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ScaleOut Software 2015 Predictions: In-Memory Computing: Transforming Business Intelligence in 2015

Virtualization and Cloud executives share their predictions for 2015.  Read them in this series exclusive.

Contributed article by William Bain, CEO of ScaleOut Software

In-Memory Computing: Transforming Business Intelligence in 2015

In the past, companies relied on business intelligence (BI) tools to drive strategy and identify opportunities based on historical data. However, in today's fast-paced, data-driven economy, traditional BI often moves too slowly. Operational intelligence - the ability to analyze live, fast-changing data and provide immediate feedback - takes business intelligence to the next level and creates amazing new opportunities. We expect to see operational intelligence become an essential business tool in 2015, catalyzed by the combination of in-memory and cloud-based computing technologies.

Advances in in-memory computing have made the promise of operational intelligence a reality, allowing live, fast-changing data to be stored, updated and analyzed continuously. By making elastic resources instantly available on demand, cloud computing provides an ideal platform for deploying this technology. In 2015, in-memory computing will become ubiquitous across BI deployments for real-time analysis and for the generation of immediate feedback to assist live systems. This technology greatly reduces time-to-insight and complements traditional business intelligence centered on batch processing. The benefits of operational intelligence are far-reaching across a wide range of industries, including retail, media, manufacturing, cable, and the Internet of Things.

In 2015, real-time analysis using in-memory computing will enable new business opportunities that traditional BI cannot handle. For example, retail customers can opt-in for a more personalized shopping experience (both in-store and online) by using a mobile phone to integrate their location and preferences with shopping history. Using RFID tags, stores can track inventory with high efficiency and minimize the stock that needs to be kept on hand. Sales associates can then make personalized recommendations to their customers backed with continuous, fine-grained tracking of inventory. By offering shoppers highly personalized recommendations, operational intelligence provides brick and mortar retailers a competitive edge against ever-encroaching online retailers while taking online shopping to a new level of service.

Personalization is also coming to pay-TV providers. Data from set-top cable boxes and selection patterns from satellite TV subscriptions and online providers create a new way for brands to reach and engage with consumers. Taking this kind of data and using it to personalize entertainment recommendations and track quality of service issues helps these providers maximize their value and fend off competition. As more of these providers turn to operational intelligence in the coming year, viewers will benefit from a significantly enhanced viewing experience tailored to their individual tastes.

Over the last few years, the manufacturing industry has begun to adopt operational intelligence; outfitting machines on factory floors with sensors and networking to monitor performance and identify early indicators of problems, thereby preventing costly failure scenarios. Rather than relying on routine inspections and component replacements, manufacturers will deepen their use of operational intelligence, allowing them to use live and historical data to improve processes and more efficiently achieve operational goals.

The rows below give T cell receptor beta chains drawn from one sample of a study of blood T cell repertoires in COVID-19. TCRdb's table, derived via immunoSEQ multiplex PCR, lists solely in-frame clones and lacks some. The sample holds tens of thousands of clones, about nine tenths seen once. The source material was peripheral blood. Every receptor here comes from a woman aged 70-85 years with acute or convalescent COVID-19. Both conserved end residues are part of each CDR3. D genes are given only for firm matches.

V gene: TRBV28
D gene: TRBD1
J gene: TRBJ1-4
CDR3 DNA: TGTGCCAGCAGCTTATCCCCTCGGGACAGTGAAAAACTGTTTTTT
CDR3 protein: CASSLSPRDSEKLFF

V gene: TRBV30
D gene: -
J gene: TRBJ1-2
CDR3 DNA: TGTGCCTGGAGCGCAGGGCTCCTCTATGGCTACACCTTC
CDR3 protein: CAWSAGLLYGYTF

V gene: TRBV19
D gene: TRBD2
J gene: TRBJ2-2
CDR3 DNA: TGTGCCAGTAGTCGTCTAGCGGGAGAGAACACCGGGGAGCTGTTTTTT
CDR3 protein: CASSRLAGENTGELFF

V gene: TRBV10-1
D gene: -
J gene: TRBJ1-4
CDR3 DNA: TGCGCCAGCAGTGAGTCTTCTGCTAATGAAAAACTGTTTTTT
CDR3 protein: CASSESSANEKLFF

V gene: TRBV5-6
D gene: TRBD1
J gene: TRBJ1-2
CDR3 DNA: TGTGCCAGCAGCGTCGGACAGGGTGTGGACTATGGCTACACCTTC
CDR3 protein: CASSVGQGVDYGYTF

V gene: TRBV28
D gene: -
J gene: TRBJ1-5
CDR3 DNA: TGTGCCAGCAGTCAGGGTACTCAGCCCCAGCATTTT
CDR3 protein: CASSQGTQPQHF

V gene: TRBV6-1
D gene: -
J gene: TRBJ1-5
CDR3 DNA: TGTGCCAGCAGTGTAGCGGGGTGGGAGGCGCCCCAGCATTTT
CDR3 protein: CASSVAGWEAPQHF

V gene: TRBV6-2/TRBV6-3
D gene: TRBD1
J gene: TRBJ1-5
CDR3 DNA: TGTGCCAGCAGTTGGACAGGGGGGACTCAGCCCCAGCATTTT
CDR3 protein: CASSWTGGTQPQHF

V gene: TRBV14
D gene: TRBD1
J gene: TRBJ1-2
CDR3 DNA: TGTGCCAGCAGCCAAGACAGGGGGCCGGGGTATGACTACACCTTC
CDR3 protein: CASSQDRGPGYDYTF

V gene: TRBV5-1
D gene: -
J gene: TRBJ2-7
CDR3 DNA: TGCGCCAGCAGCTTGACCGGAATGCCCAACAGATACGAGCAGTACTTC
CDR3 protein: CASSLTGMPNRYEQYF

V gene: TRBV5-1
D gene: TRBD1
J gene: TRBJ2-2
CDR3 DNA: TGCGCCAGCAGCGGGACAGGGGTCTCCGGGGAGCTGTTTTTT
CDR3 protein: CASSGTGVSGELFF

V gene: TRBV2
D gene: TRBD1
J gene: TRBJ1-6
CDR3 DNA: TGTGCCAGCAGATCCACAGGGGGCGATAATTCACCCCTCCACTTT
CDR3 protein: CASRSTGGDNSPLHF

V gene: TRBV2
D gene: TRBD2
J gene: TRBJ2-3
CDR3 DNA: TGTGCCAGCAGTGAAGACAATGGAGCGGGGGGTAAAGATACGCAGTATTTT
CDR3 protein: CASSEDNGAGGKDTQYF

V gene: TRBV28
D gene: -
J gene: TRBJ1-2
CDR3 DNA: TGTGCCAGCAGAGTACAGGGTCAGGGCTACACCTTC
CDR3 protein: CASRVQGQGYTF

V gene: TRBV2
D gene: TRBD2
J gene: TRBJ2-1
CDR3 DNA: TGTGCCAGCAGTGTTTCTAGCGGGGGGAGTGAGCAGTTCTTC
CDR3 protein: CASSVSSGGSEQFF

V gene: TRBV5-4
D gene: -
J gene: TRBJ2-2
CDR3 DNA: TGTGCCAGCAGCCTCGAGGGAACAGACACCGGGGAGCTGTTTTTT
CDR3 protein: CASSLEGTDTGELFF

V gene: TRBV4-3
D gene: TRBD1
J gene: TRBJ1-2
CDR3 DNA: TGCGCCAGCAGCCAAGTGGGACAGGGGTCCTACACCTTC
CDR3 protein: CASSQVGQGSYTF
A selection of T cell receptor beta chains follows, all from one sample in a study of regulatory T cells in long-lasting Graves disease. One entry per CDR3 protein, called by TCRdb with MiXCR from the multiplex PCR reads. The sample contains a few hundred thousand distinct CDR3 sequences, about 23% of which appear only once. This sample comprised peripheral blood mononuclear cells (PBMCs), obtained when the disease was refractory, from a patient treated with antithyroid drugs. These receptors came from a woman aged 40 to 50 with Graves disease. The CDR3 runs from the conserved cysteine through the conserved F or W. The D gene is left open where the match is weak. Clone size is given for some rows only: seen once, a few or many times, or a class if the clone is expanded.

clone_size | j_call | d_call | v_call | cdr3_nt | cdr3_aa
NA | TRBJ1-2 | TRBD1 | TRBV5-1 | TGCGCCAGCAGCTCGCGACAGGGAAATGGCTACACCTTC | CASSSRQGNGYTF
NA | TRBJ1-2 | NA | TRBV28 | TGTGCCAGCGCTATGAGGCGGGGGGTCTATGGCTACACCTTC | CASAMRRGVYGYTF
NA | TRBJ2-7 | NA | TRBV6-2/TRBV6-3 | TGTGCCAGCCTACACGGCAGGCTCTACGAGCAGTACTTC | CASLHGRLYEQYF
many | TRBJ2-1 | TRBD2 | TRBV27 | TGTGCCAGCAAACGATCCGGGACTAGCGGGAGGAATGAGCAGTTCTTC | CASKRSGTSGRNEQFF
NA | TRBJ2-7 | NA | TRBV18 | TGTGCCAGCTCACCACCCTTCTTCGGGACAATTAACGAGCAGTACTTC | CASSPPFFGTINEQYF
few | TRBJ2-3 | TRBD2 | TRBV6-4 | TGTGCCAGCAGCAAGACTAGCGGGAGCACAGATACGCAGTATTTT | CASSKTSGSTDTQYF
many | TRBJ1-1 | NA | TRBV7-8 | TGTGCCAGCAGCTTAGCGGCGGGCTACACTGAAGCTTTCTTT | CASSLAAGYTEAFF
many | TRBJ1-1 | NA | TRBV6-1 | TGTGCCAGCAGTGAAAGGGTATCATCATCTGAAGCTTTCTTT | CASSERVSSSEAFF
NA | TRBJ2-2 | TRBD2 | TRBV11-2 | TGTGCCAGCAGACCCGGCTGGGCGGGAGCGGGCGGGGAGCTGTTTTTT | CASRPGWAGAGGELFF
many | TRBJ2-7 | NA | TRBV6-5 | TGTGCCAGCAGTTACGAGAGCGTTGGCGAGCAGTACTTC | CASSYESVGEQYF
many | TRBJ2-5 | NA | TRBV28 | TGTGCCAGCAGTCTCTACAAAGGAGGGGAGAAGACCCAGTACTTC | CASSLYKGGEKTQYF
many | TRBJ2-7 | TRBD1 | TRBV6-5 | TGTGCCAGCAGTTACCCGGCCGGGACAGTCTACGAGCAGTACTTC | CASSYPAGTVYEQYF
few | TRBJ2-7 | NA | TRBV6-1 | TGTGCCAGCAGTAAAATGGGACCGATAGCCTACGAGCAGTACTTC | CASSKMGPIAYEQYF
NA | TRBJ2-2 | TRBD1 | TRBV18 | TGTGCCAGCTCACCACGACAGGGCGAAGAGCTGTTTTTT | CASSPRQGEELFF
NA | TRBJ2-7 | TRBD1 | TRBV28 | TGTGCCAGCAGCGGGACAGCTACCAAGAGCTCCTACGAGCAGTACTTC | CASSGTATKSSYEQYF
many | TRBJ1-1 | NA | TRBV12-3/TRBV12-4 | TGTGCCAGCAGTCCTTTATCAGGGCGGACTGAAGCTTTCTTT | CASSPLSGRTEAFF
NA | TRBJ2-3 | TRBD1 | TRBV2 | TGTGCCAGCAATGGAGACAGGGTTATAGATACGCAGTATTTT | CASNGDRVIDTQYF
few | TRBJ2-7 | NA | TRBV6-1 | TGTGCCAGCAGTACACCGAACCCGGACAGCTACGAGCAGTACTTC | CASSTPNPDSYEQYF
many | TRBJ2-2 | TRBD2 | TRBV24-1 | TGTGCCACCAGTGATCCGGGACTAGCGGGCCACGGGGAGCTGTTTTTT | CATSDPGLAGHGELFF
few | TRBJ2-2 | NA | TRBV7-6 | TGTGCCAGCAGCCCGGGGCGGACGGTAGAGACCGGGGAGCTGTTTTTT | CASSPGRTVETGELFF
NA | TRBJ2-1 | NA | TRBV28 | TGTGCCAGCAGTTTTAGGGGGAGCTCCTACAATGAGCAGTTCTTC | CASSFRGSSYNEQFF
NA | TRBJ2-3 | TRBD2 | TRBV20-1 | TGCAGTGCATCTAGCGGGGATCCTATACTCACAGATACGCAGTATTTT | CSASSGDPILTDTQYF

The networked factory floor is just a special case of the Internet of Things (IoT) - the proliferation of networked, intelligent devices, ranging from thermostats to wind turbines. In 2015, operational intelligence will add significant value to IoT by enabling real-time analysis and immediate feedback to coordinate devices and optimize operations. For example, it has the potential to steer bandwidth among millions of cable boxes, detect temperature or power issues within an office building, and fine tune a wind farm to optimize power distribution. The applications for operational intelligence are endless, and we expect 2015 to be the year in which this exciting technology begins to see broad adoption.


About the Author

ScaleOut Software was founded in 2003 by Dr. William L. Bain. Bill has a Ph.D. (1978) in electrical engineering / parallel computing from Rice University, and he has worked at Bell Labs research, Intel and Microsoft. Bill founded and ran three start-up companies prior to joining Microsoft. In the most recent company (Valence Research), he developed a distributed Web load-balancing software solution that was acquired by Microsoft and is now called Network Load Balancing within the Windows Server operating system. Dr. Bain holds several patents in computer architecture and distributed computing. As a member of the screening committee for the Seattle-based Alliance of Angels, Dr. Bain is actively involved in entrepreneurship and the angel community.

Published Monday, December 22, 2014 6:35 AM by David Marshall
@VMblog - (Author's Link) - February 10, 2015 6:57 AM

Once again, how great is it to be a part of the virtualization and cloud industries? 2014 was another banner year, and we witnessed a number of fantastic technologies take shape and skyrocket. And I, along with many industry experts and executives, media

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